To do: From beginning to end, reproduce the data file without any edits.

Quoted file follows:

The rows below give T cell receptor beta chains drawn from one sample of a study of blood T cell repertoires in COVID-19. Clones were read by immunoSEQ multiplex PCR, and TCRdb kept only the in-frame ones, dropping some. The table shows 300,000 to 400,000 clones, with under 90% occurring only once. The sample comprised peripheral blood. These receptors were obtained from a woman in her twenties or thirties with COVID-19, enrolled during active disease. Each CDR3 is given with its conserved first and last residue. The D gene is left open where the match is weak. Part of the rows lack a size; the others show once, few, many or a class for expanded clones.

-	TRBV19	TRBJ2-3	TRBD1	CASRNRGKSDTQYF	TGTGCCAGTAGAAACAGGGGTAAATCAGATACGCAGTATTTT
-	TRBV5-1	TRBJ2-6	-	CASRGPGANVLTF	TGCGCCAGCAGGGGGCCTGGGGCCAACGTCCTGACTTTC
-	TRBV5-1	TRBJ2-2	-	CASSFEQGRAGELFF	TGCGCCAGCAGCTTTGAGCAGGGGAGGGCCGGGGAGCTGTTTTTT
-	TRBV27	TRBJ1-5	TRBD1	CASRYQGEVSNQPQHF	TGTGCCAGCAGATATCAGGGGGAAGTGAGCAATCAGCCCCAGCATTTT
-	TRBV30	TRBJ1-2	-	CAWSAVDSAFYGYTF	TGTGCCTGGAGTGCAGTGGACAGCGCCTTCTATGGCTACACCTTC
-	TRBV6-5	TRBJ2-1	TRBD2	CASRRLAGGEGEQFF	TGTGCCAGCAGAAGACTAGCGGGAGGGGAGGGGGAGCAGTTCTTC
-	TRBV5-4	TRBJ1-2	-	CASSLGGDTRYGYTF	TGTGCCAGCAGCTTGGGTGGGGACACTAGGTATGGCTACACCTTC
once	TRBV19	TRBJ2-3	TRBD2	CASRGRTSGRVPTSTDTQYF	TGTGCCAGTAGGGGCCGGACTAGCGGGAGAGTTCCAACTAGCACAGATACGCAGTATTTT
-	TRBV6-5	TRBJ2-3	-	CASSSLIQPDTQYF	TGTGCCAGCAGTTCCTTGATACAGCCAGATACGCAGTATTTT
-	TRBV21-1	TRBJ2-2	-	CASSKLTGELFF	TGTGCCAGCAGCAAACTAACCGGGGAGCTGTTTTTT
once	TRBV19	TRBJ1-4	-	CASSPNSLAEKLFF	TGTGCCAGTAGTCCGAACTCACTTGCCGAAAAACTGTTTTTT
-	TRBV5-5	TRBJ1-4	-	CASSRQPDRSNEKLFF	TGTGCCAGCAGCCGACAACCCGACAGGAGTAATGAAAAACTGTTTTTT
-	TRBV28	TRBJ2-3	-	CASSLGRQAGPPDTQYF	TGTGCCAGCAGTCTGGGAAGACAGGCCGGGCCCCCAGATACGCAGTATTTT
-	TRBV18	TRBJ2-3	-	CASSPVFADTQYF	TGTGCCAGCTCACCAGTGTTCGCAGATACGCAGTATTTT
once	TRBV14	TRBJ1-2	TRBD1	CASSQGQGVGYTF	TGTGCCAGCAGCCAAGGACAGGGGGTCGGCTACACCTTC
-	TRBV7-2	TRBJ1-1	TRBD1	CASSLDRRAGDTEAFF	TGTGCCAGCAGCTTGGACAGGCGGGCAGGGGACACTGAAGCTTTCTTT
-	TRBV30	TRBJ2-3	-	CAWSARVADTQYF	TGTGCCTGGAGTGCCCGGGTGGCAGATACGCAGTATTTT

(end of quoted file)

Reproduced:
The rows below give T cell receptor beta chains drawn from one sample of a study of blood T cell repertoires in COVID-19. Clones were read by immunoSEQ multiplex PCR, and TCRdb kept only the in-frame ones, dropping some. The table shows 300,000 to 400,000 clones, with under 90% occurring only once. The sample comprised peripheral blood. These receptors were obtained from a woman in her twenties or thirties with COVID-19, enrolled during active disease. Each CDR3 is given with its conserved first and last residue. The D gene is left open where the match is weak. Part of the rows lack a size; the others show once, few, many or a class for expanded clones.

-	TRBV19	TRBJ2-3	TRBD1	CASRNRGKSDTQYF	TGTGCCAGTAGAAACAGGGGTAAATCAGATACGCAGTATTTT
-	TRBV5-1	TRBJ2-6	-	CASRGPGANVLTF	TGCGCCAGCAGGGGGCCTGGGGCCAACGTCCTGACTTTC
-	TRBV5-1	TRBJ2-2	-	CASSFEQGRAGELFF	TGCGCCAGCAGCTTTGAGCAGGGGAGGGCCGGGGAGCTGTTTTTT
-	TRBV27	TRBJ1-5	TRBD1	CASRYQGEVSNQPQHF	TGTGCCAGCAGATATCAGGGGGAAGTGAGCAATCAGCCCCAGCATTTT
-	TRBV30	TRBJ1-2	-	CAWSAVDSAFYGYTF	TGTGCCTGGAGTGCAGTGGACAGCGCCTTCTATGGCTACACCTTC
-	TRBV6-5	TRBJ2-1	TRBD2	CASRRLAGGEGEQFF	TGTGCCAGCAGAAGACTAGCGGGAGGGGAGGGGGAGCAGTTCTTC
-	TRBV5-4	TRBJ1-2	-	CASSLGGDTRYGYTF	TGTGCCAGCAGCTTGGGTGGGGACACTAGGTATGGCTACACCTTC
once	TRBV19	TRBJ2-3	TRBD2	CASRGRTSGRVPTSTDTQYF	TGTGCCAGTAGGGGCCGGACTAGCGGGAGAGTTCCAACTAGCACAGATACGCAGTATTTT
-	TRBV6-5	TRBJ2-3	-	CASSSLIQPDTQYF	TGTGCCAGCAGTTCCTTGATACAGCCAGATACGCAGTATTTT
-	TRBV21-1	TRBJ2-2	-	CASSKLTGELFF	TGTGCCAGCAGCAAACTAACCGGGGAGCTGTTTTTT
once	TRBV19	TRBJ1-4	-	CASSPNSLAEKLFF	TGTGCCAGTAGTCCGAACTCACTTGCCGAAAAACTGTTTTTT
-	TRBV5-5	TRBJ1-4	-	CASSRQPDRSNEKLFF	TGTGCCAGCAGCCGACAACCCGACAGGAGTAATGAAAAACTGTTTTTT
-	TRBV28	TRBJ2-3	-	CASSLGRQAGPPDTQYF	TGTGCCAGCAGTCTGGGAAGACAGGCCGGGCCCCCAGATACGCAGTATTTT
-	TRBV18	TRBJ2-3	-	CASSPVFADTQYF	TGTGCCAGCTCACCAGTGTTCGCAGATACGCAGTATTTT
once	TRBV14	TRBJ1-2	TRBD1	CASSQGQGVGYTF	TGTGCCAGCAGCCAAGGACAGGGGGTCGGCTACACCTTC
-	TRBV7-2	TRBJ1-1	TRBD1	CASSLDRRAGDTEAFF	TGTGCCAGCAGCTTGGACAGGCGGGCAGGGGACACTGAAGCTTTCTTT
-	TRBV30	TRBJ2-3	-	CAWSARVADTQYF	TGTGCCTGGAGTGCCCGGGTGGCAGATACGCAGTATTTT